THE ENCOD BULLETIN ON DRUG POLICY IN EUROPE
NR. 37 JANUARY 2008
A SLICE OF THE CAKE
After years of broken promises and engagements to open up a sincere consultation of citizens with regards to drug policy, finally the big day had arrived on Thursday 13 December 2007. The European Commission had invited the representatives of 26 organisations to Brussels in order to participate in the first meeting of what was to be called “Civil Society Forum on Drug Policy in the EU“.
Of these 26 organisations, 2 represent local authorities, while 17 are formed by service providers (agencies providing harm reduction, treatment and prevention, mostly working with state or European funding). Not more than 7 are organisations made up of citizens, with more or less independent funding.
The organisation of the meeting was so chaotic that 4 of the 26 invited organisations were not able to come to Brussels. The background documents, which every participant was supposed to have read before the start of the meeting, arrived by e-mail on Tuesday morning 11 December. They contained a document of 90 pages, plus 7 links to websites that were to be studied within the next 46 hours, taking into account that people had to travel to Brussels and sleep. As a result, none of the participants had been able to prepare themselves, let alone to consult their members.
The meeting itself took place in a true atmosphere of “EU” hospitality: conference papers printed in luxury covers, a nice lunch and a 5 star hotel room left nothing to be desired. On the other hand the Commission had made sure that nothing could happen that would escape its control.
We were told by the Commission that the way the forum had been organised and the organisations selected was definitive; there would be no possibility to change that. And we were told to leave any ideological debates out of the room, as this would make the meeting “ineffective”. We were then divided into working groups that would make recommendations on texts which would have no binding obligation for any authority to carry out.
In these working groups of course no dialogue was taking place. Most “civil society” participants appeared happy to issue comments that they knew would be ignored anyway, assuming their role as “professional expert” rather than that of “concerned citizen”. The majority of participants did not question the instructions of the representatives of the European Commission, who also took great effort in explaining that they themselves carried no responsibility for drug policies at all.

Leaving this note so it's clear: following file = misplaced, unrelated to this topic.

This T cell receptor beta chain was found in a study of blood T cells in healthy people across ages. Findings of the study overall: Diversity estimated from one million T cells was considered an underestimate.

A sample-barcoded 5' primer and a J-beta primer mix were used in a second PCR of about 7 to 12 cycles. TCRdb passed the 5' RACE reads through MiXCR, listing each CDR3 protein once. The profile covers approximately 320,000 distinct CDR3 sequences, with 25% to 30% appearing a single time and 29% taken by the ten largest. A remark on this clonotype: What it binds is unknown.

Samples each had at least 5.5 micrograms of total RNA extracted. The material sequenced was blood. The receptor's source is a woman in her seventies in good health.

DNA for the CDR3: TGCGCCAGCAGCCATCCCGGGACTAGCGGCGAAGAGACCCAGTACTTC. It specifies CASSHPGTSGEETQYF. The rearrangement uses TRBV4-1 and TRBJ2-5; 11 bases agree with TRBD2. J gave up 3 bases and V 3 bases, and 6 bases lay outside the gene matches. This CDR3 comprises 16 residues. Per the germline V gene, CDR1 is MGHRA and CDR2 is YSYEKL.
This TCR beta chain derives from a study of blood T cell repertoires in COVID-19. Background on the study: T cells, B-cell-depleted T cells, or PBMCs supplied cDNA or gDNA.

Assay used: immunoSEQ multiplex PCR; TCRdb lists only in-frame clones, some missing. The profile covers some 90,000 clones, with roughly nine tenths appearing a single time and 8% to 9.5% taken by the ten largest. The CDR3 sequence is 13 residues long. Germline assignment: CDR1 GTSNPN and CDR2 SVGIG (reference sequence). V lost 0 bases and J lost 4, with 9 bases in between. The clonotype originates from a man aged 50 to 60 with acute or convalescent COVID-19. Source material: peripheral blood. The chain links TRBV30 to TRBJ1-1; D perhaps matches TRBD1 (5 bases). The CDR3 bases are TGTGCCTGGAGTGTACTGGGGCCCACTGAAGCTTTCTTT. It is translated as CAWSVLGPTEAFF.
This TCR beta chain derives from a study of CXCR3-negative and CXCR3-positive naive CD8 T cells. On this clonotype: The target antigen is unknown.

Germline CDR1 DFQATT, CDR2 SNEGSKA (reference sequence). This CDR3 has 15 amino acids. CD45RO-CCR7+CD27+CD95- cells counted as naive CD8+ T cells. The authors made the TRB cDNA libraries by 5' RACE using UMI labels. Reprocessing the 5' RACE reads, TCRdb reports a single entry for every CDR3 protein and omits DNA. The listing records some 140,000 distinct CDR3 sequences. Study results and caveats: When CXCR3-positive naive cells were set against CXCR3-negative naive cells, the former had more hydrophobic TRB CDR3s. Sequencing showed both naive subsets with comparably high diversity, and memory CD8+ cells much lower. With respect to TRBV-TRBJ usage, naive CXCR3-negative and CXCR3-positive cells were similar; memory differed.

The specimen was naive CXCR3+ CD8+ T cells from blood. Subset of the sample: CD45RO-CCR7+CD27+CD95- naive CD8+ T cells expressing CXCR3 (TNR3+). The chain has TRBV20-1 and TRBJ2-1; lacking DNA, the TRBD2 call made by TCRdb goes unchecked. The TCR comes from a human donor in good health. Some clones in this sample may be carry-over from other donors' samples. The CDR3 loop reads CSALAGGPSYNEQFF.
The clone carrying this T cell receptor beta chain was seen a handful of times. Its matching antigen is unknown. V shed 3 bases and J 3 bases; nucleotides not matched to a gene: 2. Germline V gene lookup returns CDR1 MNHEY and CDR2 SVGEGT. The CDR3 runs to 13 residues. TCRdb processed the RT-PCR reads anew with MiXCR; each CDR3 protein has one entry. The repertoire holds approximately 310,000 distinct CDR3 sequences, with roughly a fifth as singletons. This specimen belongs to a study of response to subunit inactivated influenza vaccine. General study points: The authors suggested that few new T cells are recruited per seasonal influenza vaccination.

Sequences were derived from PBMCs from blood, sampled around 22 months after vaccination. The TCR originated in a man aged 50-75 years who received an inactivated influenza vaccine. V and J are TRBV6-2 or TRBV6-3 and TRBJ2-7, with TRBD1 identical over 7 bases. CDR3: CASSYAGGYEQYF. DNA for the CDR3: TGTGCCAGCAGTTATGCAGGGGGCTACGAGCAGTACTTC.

Obviously, most people were interested in the budget line of 3 million a year that the European Commission has offered to civil society organisations (at least a combination of two partners) in order to work on “Drug Prevention and Information” projects. From January 2008 onwards, organisations can send their applications which, if approved, will lead to concrete funds in December 2008, at the earliest.
The possibilities of receiving a slice of that cake obviously undermined any effort by participants to propose something the Commission would not agree with. When the Commission’s financial officer told participants that the screening process for grant applications would be “very harsh”, it sounded as a bizarre warning. While citizens are faced with an apparatus that is acting highly unprofessionally, they themselves are expected to live up to the highest standards of professionalism when it comes to funding applications.
Given the reputation of the Commission on transparency, it is unlikely that anvbody whose application is rejected will ever receive a proper explanation for that. This is the all too easy way in which political manoeuvres frustrate bottom-up approaches.
On 24 and 25 January 2008, in Budapest, another consultation of civil society will be held, this time in relation to the NGO Forum “Beyond 2008” that the official UN Vienna NGO Committee on Drugs is organising in July this year. This forum will be part of the official “year of reflection” that is planned to start after the March 2008 meeting of the United Nations Commission on Narcotic Drugs in Vienna.
Like harm reduction, involvement of citizens could well become a new tool to “sex up” the public image of drug policies. The organisers of this kind of consultations make sure that mainly people are involved who are happy just because of their involvement, without any intention to use these encounters to discuss anything at all. As a result, the concept of “civil society consultation” can easily be used to further legitimise their policies.
On the other hand, this kind of dialogues is perhaps one of the few possibilities to “contaminate” the official debate. Any message that is well prepared could lead to improve the situation for some people. At least it will not do harm to anyone.
For the moment ENCOD will continue to participate in the consultations at EU and UN level. But we will also organise our own events, in order to give the UN something to reflect upon.
From Friday 7 to Sunday 9 of March 2008, the days prior to the UN CND Meeting that starts on 10 March, all those citizens who wish to send a clear message of hope for an end to the war on drugs are expected in Vienna to participate in the events that ENCOD is organising. The programme, which will become public by the end of January, will include a symbolic gesture to the UN as well as a conference on the harms of prohibition and the benefits of ending it.
By Joep Oomen (with the help of Peter Webster)